Which stereo amplifiers are best?
Hi-Fi technology is experiencing a resurgence, largely thanks to a renewed appreciation of the vinyl format and an increased interest in high-quality audio reproduction. The stereo amplifier is the beating heart of an audiophile-standard setup, which, when combined with an excellent set of speakers, is instrumental in achieving the best results from your Hi-Fi system. If you are looking for a comprehensive solution, the Cambridge Audio CXA81 combines power, quality and affordability in an attractive and well-designed package.
What to know before you buy a stereo amplifier
How much power do you need?
Power, in amplification terms, is basically how loud you can play music. The more powerful your amplifier, the more headroom you have before the signal starts to distort, and the size of your amp should correspond with the room size and, more importantly, speaker size. In practical terms, 20 watts of power is more than enough for most listening requirements and 100 watts of power is enough to disturb the people in the next block.
A signal-to-noise ratio is the measurement of background noise relative to the music. While most noise is almost imperceptible while music is playing, it still detracts from the overall quality of your Hi-Fi sound. The aim here is to hear more music and less noise, so when you are choosing your stereo amplifier, the higher the signal-to-noise ratio, the better. If you are listening to music through headphones, consider using a headphone amplifier to clean up your signal and boost its output.
Integrated amps and receivers vs. power amplifiers
Most of the amplifiers you see advertised online and in stores are integrated models. These units combine both the pre-amplifier and a power amplifier, complete with controls for volume and other parameters. A receiver further adds a tuner to the integrated amplifier. A power amplifier, on the other hand, has a separate power supply and works using much higher voltages, leaving no compromise with delicate low-voltage preamp circuitry and achieving better overall results.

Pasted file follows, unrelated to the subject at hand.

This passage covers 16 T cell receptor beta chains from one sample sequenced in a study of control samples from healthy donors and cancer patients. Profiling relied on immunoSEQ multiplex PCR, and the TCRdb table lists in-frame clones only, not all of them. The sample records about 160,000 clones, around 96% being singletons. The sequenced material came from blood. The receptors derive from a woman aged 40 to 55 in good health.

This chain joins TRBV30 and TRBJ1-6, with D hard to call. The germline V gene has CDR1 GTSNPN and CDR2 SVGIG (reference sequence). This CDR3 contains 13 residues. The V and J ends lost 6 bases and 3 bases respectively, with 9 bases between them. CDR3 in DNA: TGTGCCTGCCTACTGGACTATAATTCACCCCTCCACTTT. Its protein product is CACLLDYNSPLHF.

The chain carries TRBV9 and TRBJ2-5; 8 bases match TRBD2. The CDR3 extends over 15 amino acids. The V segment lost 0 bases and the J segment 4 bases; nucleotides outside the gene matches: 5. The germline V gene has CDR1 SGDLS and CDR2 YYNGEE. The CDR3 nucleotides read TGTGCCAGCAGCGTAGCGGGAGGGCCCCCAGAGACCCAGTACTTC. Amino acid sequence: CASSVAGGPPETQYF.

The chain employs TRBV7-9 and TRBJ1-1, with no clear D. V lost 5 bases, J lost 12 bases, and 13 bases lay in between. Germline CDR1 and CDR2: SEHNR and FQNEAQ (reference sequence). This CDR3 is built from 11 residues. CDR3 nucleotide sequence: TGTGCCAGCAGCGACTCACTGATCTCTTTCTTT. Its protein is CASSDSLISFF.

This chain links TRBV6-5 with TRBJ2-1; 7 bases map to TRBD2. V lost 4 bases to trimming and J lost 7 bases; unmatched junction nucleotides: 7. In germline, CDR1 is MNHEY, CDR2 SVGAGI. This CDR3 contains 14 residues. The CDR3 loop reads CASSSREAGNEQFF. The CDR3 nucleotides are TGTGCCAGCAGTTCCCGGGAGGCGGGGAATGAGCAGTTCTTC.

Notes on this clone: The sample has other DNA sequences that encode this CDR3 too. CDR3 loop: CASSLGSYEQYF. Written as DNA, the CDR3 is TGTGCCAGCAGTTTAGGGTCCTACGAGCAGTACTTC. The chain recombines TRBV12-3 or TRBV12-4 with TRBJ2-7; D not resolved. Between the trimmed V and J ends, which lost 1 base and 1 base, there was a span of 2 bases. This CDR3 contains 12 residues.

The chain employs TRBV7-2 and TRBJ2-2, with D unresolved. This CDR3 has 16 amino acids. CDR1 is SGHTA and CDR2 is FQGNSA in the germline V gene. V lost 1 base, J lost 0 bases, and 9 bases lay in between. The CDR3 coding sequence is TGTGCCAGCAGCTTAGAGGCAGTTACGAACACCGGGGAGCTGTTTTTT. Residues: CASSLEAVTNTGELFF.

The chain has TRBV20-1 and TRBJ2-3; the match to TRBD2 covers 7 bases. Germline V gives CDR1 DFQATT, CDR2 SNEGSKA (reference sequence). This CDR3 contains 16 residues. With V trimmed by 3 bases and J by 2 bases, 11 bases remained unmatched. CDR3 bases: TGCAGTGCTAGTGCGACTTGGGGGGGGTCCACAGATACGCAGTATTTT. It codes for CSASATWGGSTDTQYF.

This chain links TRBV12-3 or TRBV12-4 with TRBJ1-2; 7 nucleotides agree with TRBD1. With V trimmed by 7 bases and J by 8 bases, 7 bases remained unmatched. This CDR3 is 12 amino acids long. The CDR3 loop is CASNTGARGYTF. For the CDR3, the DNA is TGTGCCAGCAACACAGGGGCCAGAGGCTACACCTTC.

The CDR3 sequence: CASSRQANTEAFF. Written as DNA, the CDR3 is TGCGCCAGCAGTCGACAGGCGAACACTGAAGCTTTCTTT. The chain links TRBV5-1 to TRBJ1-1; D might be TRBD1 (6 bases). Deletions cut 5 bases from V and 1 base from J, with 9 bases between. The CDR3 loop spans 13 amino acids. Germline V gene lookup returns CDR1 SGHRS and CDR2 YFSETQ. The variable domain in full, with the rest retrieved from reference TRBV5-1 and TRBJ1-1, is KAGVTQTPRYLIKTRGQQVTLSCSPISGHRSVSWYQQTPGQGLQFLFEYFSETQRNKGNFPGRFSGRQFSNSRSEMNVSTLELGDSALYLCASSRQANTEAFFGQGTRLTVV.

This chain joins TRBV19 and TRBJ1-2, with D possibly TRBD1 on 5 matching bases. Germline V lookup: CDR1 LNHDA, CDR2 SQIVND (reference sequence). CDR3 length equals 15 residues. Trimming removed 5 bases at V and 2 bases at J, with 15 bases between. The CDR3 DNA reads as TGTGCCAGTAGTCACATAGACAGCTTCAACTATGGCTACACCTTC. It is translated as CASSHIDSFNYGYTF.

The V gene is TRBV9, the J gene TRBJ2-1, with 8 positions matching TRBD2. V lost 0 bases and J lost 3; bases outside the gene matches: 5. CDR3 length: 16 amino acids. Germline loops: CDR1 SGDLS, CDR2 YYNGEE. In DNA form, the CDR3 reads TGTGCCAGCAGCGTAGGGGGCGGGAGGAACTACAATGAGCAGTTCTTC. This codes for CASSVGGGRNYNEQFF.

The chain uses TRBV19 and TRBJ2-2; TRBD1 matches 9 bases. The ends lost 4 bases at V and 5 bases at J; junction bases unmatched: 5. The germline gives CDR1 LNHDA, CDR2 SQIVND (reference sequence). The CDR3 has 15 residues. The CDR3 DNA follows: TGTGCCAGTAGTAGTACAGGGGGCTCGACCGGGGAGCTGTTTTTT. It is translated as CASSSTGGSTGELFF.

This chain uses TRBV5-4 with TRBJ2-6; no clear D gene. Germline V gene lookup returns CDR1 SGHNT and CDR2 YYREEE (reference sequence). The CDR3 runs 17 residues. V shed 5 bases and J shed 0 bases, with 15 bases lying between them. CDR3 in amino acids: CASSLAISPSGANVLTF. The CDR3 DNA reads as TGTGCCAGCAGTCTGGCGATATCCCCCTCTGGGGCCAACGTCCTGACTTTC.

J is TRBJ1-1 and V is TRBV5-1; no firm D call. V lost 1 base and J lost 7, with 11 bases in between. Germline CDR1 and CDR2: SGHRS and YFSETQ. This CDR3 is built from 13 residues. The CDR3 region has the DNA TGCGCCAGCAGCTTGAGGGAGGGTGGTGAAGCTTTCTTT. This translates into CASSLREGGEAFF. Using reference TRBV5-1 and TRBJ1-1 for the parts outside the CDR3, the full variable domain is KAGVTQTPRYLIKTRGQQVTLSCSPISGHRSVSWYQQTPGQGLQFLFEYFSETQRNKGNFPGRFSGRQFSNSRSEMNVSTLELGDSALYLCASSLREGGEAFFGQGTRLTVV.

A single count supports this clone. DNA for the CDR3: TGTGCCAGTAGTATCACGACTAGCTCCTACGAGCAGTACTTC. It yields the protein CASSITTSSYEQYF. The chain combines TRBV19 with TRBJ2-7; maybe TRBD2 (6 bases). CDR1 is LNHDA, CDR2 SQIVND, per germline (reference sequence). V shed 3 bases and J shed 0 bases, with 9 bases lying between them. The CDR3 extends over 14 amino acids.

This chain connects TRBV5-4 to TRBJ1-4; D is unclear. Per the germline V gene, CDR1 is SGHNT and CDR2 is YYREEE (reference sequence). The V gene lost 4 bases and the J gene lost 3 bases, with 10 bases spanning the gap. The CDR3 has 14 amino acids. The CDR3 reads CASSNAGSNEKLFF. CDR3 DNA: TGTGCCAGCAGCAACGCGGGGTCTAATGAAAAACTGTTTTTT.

What to look for in a quality stereo amplifier
There are some features to consider in choosing a quality stereo amplifier.
An amplifier must have the required connections to suit your needs. Most feature phono inputs for turntables and other Hi-Fi separates, but if you plan on connecting MP3 players or mobile devices, a 3.5 millimeter input can be invaluable. Many models also feature USB inputs for home theater interfaces and a wireless Bluetooth connection can revolutionize the way you interact with your stereo system.
Gone are the days when a stereo consisted of a series of monolithic blocks, stacked in the corner of a living space. Modern stereo separates incorporate sleek designs into their manufacture, using interesting materials such as wood, brushed stainless steel or polished aluminum to embellish their facades. Some analog models feature exposed valves that gently glow as they process the signal. In short, a stereo amplifier needn’t be an unsightly addition to your living space.
Saving the most important feature for last, accuracy of sound reproduction determines how a good amplifier is measured and compared to other models. Stereo amplifiers are complex machines that must boost a relatively weak signal while maintaining the integrity of the source with as little distortion as possible. They must achieve this despite having amplified the signal several times from preamp to power amplifier to speaker, and the best amplifiers reproduce this signal most faithfully.